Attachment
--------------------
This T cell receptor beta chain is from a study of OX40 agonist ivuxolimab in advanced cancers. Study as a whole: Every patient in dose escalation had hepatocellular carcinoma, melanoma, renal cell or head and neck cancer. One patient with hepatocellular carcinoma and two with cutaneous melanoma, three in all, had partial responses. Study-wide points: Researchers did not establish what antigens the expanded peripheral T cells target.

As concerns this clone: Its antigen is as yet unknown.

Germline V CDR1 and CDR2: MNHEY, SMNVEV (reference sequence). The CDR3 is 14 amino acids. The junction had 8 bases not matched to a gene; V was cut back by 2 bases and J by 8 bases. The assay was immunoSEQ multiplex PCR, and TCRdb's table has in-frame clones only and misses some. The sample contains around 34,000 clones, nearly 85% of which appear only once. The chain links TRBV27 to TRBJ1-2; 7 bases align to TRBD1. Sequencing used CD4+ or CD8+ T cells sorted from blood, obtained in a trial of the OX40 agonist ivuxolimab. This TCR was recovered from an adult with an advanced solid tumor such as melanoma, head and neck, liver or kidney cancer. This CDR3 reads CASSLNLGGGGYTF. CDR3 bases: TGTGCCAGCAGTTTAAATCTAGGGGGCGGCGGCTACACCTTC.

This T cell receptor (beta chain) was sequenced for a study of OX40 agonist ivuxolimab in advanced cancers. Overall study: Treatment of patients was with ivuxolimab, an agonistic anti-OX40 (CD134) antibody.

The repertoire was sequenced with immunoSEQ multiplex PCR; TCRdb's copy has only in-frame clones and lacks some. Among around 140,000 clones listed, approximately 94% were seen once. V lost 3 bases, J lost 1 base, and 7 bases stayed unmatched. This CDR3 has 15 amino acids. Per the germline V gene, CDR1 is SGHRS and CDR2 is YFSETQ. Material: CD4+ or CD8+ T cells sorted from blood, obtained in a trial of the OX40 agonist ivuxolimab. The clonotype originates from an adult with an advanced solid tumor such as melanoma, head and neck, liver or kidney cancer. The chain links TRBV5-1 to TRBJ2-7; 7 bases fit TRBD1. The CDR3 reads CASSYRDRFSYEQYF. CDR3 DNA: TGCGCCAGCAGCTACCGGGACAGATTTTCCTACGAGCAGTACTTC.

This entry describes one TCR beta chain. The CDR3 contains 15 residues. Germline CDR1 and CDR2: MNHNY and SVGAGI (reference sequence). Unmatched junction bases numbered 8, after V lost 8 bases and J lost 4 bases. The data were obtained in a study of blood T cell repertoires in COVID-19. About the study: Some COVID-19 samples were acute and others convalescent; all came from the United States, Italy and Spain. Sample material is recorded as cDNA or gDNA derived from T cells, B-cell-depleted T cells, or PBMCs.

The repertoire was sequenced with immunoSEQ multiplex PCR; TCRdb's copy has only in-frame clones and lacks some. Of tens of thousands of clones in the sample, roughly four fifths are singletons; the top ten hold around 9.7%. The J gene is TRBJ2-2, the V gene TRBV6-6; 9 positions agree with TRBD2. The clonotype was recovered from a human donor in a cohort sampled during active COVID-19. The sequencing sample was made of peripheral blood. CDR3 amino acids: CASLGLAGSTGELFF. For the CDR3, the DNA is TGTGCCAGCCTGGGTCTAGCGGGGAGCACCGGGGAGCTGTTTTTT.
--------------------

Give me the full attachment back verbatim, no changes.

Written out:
This T cell receptor beta chain is from a study of OX40 agonist ivuxolimab in advanced cancers. Study as a whole: Every patient in dose escalation had hepatocellular carcinoma, melanoma, renal cell or head and neck cancer. One patient with hepatocellular carcinoma and two with cutaneous melanoma, three in all, had partial responses. Study-wide points: Researchers did not establish what antigens the expanded peripheral T cells target.

As concerns this clone: Its antigen is as yet unknown.

Germline V CDR1 and CDR2: MNHEY, SMNVEV (reference sequence). The CDR3 is 14 amino acids. The junction had 8 bases not matched to a gene; V was cut back by 2 bases and J by 8 bases. The assay was immunoSEQ multiplex PCR, and TCRdb's table has in-frame clones only and misses some. The sample contains around 34,000 clones, nearly 85% of which appear only once. The chain links TRBV27 to TRBJ1-2; 7 bases align to TRBD1. Sequencing used CD4+ or CD8+ T cells sorted from blood, obtained in a trial of the OX40 agonist ivuxolimab. This TCR was recovered from an adult with an advanced solid tumor such as melanoma, head and neck, liver or kidney cancer. This CDR3 reads CASSLNLGGGGYTF. CDR3 bases: TGTGCCAGCAGTTTAAATCTAGGGGGCGGCGGCTACACCTTC.

This T cell receptor (beta chain) was sequenced for a study of OX40 agonist ivuxolimab in advanced cancers. Overall study: Treatment of patients was with ivuxolimab, an agonistic anti-OX40 (CD134) antibody.

The repertoire was sequenced with immunoSEQ multiplex PCR; TCRdb's copy has only in-frame clones and lacks some. Among around 140,000 clones listed, approximately 94% were seen once. V lost 3 bases, J lost 1 base, and 7 bases stayed unmatched. This CDR3 has 15 amino acids. Per the germline V gene, CDR1 is SGHRS and CDR2 is YFSETQ. Material: CD4+ or CD8+ T cells sorted from blood, obtained in a trial of the OX40 agonist ivuxolimab. The clonotype originates from an adult with an advanced solid tumor such as melanoma, head and neck, liver or kidney cancer. The chain links TRBV5-1 to TRBJ2-7; 7 bases fit TRBD1. The CDR3 reads CASSYRDRFSYEQYF. CDR3 DNA: TGCGCCAGCAGCTACCGGGACAGATTTTCCTACGAGCAGTACTTC.

This entry describes one TCR beta chain. The CDR3 contains 15 residues. Germline CDR1 and CDR2: MNHNY and SVGAGI (reference sequence). Unmatched junction bases numbered 8, after V lost 8 bases and J lost 4 bases. The data were obtained in a study of blood T cell repertoires in COVID-19. About the study: Some COVID-19 samples were acute and others convalescent; all came from the United States, Italy and Spain. Sample material is recorded as cDNA or gDNA derived from T cells, B-cell-depleted T cells, or PBMCs.

The repertoire was sequenced with immunoSEQ multiplex PCR; TCRdb's copy has only in-frame clones and lacks some. Of tens of thousands of clones in the sample, roughly four fifths are singletons; the top ten hold around 9.7%. The J gene is TRBJ2-2, the V gene TRBV6-6; 9 positions agree with TRBD2. The clonotype was recovered from a human donor in a cohort sampled during active COVID-19. The sequencing sample was made of peripheral blood. CDR3 amino acids: CASLGLAGSTGELFF. For the CDR3, the DNA is TGTGCCAGCCTGGGTCTAGCGGGGAGCACCGGGGAGCTGTTTTTT.